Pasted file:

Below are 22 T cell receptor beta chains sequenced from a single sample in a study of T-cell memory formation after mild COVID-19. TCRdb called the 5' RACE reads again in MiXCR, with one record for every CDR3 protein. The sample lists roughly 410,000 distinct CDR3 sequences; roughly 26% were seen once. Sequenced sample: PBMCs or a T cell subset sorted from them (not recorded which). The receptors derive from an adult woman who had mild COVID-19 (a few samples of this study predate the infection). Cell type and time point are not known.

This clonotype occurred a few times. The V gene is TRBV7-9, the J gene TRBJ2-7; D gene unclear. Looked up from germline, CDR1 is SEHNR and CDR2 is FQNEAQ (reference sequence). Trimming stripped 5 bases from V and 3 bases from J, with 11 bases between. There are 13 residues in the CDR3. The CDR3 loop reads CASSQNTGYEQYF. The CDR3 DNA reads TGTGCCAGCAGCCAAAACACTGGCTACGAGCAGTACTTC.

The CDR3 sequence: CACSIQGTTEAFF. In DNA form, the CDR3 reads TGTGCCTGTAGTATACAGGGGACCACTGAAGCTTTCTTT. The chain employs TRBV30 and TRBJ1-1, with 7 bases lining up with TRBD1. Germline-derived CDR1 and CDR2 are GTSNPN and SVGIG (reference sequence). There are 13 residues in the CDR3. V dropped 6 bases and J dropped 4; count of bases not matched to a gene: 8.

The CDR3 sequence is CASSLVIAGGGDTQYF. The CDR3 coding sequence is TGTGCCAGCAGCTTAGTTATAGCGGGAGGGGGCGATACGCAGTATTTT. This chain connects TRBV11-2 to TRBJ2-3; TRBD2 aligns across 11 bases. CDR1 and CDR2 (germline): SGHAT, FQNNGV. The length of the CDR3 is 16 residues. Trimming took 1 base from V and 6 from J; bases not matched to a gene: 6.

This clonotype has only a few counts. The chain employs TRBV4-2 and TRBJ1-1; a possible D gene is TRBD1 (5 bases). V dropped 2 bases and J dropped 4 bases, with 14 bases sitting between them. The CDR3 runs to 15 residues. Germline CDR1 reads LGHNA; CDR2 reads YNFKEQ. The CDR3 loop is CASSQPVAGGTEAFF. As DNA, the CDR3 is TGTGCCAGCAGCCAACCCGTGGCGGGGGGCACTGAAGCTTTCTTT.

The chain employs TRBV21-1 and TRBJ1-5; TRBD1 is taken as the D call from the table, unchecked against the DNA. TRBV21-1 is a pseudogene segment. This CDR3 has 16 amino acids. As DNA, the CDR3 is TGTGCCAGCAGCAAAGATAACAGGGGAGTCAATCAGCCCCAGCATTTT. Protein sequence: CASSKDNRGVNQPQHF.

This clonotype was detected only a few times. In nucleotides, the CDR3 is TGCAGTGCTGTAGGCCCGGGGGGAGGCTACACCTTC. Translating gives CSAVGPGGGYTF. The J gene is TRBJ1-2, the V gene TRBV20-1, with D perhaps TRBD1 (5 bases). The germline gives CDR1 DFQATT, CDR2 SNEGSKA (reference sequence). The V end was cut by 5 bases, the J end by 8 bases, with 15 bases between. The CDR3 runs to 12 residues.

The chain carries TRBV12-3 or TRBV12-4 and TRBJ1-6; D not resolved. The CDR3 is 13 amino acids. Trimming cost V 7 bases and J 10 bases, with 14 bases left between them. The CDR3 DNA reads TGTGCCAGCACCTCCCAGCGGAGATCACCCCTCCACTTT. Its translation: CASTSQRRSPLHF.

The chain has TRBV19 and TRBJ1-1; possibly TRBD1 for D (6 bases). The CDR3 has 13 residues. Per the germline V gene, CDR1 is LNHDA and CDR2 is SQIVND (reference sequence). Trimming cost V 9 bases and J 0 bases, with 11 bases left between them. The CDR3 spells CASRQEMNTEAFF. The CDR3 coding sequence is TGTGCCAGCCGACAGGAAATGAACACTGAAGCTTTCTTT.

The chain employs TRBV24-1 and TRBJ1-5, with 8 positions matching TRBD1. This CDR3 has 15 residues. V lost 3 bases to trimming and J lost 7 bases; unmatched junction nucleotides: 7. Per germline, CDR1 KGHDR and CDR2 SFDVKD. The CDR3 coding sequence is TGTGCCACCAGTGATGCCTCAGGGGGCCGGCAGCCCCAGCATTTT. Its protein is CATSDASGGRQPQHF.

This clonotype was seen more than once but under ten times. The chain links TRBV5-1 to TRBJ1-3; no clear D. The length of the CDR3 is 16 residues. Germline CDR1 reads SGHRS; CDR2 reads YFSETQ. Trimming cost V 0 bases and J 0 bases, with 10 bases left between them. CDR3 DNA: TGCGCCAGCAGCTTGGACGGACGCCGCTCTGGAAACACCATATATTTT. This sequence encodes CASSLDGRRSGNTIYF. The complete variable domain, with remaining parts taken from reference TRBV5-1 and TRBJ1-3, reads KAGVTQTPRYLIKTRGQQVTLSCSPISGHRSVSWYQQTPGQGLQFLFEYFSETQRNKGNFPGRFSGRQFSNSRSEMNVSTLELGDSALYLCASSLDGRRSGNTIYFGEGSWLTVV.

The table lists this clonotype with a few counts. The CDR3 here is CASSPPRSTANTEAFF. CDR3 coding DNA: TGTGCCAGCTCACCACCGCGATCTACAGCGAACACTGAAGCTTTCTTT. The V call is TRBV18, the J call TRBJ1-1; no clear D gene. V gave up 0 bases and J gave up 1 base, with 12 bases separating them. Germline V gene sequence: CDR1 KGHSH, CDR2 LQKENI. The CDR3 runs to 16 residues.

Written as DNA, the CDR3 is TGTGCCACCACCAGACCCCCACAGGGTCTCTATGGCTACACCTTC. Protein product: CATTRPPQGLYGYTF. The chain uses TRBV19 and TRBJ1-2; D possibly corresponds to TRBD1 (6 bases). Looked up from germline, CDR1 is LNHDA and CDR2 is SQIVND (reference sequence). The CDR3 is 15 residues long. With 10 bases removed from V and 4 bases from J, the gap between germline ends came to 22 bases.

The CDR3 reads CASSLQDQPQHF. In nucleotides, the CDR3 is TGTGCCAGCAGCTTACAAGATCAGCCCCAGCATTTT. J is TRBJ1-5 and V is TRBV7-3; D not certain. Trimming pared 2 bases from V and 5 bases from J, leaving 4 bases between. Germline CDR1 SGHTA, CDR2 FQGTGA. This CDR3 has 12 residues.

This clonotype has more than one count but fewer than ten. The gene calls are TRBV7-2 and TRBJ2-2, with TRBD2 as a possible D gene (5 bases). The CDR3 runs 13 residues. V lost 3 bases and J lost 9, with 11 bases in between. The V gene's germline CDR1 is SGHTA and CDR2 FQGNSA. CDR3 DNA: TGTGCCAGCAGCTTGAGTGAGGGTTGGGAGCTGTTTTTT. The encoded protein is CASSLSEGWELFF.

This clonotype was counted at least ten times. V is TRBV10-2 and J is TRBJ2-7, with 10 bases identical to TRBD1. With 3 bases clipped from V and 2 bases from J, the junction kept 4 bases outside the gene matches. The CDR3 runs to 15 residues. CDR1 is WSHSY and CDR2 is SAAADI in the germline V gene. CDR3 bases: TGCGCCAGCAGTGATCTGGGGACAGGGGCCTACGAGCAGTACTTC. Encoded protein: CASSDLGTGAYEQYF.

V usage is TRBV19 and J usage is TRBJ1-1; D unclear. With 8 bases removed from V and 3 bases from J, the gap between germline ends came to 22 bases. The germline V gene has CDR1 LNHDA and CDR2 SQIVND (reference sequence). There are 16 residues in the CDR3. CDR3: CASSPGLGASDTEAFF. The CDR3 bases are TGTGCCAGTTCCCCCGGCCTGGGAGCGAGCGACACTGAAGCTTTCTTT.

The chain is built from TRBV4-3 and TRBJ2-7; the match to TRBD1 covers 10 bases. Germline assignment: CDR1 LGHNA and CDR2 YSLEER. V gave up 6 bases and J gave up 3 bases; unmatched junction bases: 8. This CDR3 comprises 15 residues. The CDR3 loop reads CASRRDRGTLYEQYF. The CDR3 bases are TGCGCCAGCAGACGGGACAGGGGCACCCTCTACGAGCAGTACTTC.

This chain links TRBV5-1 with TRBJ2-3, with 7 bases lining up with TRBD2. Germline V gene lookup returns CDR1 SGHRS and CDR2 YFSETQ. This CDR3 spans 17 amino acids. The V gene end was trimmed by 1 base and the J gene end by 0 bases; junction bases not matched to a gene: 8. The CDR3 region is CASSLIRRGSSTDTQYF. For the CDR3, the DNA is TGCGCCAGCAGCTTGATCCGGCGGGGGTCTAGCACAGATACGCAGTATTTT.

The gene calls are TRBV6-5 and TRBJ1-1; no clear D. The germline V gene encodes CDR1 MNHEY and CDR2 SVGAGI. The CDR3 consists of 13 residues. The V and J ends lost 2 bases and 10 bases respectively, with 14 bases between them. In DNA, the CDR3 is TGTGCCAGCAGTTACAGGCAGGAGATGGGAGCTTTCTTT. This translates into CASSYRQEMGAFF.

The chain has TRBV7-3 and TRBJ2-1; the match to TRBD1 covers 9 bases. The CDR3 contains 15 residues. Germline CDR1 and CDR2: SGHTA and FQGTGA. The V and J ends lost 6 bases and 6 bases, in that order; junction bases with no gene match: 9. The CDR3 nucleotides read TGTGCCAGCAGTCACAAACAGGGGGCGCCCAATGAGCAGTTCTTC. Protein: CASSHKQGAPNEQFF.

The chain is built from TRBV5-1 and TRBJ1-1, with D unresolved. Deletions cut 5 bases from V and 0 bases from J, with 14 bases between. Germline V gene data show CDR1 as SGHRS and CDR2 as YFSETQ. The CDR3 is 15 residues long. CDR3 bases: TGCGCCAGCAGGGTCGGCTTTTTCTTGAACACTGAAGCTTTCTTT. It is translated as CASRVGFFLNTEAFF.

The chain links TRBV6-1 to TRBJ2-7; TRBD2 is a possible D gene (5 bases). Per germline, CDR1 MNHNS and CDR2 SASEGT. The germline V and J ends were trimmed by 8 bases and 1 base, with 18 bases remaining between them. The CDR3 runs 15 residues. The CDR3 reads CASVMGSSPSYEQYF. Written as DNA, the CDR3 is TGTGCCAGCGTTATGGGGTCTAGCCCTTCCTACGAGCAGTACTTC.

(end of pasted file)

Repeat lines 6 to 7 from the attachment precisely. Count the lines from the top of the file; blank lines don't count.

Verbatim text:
The chain employs TRBV21-1 and TRBJ1-5; TRBD1 is taken as the D call from the table, unchecked against the DNA. TRBV21-1 is a pseudogene segment. This CDR3 has 16 amino acids. As DNA, the CDR3 is TGTGCCAGCAGCAAAGATAACAGGGGAGTCAATCAGCCCCAGCATTTT. Protein sequence: CASSKDNRGVNQPQHF.

This clonotype was detected only a few times. In nucleotides, the CDR3 is TGCAGTGCTGTAGGCCCGGGGGGAGGCTACACCTTC. Translating gives CSAVGPGGGYTF. The J gene is TRBJ1-2, the V gene TRBV20-1, with D perhaps TRBD1 (5 bases). The germline gives CDR1 DFQATT, CDR2 SNEGSKA (reference sequence). The V end was cut by 5 bases, the J end by 8 bases, with 15 bases between. The CDR3 runs to 12 residues.